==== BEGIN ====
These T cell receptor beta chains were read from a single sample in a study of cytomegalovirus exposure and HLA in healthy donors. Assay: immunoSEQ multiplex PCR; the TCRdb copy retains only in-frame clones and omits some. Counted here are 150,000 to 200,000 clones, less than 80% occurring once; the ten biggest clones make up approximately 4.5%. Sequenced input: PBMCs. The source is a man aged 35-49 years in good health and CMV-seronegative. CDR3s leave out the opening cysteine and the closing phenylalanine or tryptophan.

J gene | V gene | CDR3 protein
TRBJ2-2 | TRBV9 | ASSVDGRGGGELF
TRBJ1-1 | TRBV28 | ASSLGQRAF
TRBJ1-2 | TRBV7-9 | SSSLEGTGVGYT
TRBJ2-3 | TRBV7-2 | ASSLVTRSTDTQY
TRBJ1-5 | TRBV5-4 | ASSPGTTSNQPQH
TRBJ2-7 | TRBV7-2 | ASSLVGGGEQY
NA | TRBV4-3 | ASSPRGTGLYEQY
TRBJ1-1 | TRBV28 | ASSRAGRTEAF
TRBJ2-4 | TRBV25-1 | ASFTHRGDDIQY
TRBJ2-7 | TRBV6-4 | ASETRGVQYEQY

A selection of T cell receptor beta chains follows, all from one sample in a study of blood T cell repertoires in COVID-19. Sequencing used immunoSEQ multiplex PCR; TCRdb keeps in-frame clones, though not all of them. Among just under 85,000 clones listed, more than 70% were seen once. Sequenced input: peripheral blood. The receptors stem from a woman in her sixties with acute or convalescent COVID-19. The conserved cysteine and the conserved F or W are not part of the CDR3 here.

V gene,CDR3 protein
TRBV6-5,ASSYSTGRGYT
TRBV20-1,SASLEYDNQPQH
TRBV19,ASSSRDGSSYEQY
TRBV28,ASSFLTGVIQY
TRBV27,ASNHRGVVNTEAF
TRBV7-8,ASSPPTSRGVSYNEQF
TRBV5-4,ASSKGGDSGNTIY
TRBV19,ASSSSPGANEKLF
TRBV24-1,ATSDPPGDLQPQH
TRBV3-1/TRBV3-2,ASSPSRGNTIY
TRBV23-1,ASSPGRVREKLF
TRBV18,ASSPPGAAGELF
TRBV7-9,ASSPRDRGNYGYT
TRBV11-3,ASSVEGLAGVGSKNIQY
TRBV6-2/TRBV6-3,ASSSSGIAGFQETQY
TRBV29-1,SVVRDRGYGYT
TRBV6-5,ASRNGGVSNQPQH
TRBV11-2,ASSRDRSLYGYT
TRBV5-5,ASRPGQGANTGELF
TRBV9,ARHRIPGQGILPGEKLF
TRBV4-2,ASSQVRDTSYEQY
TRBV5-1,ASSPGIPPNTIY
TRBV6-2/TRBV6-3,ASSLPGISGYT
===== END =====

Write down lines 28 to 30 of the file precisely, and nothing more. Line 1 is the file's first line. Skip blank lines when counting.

TRBV11-3,ASSVEGLAGVGSKNIQY
TRBV6-2/TRBV6-3,ASSSSGIAGFQETQY
TRBV29-1,SVVRDRGYGYT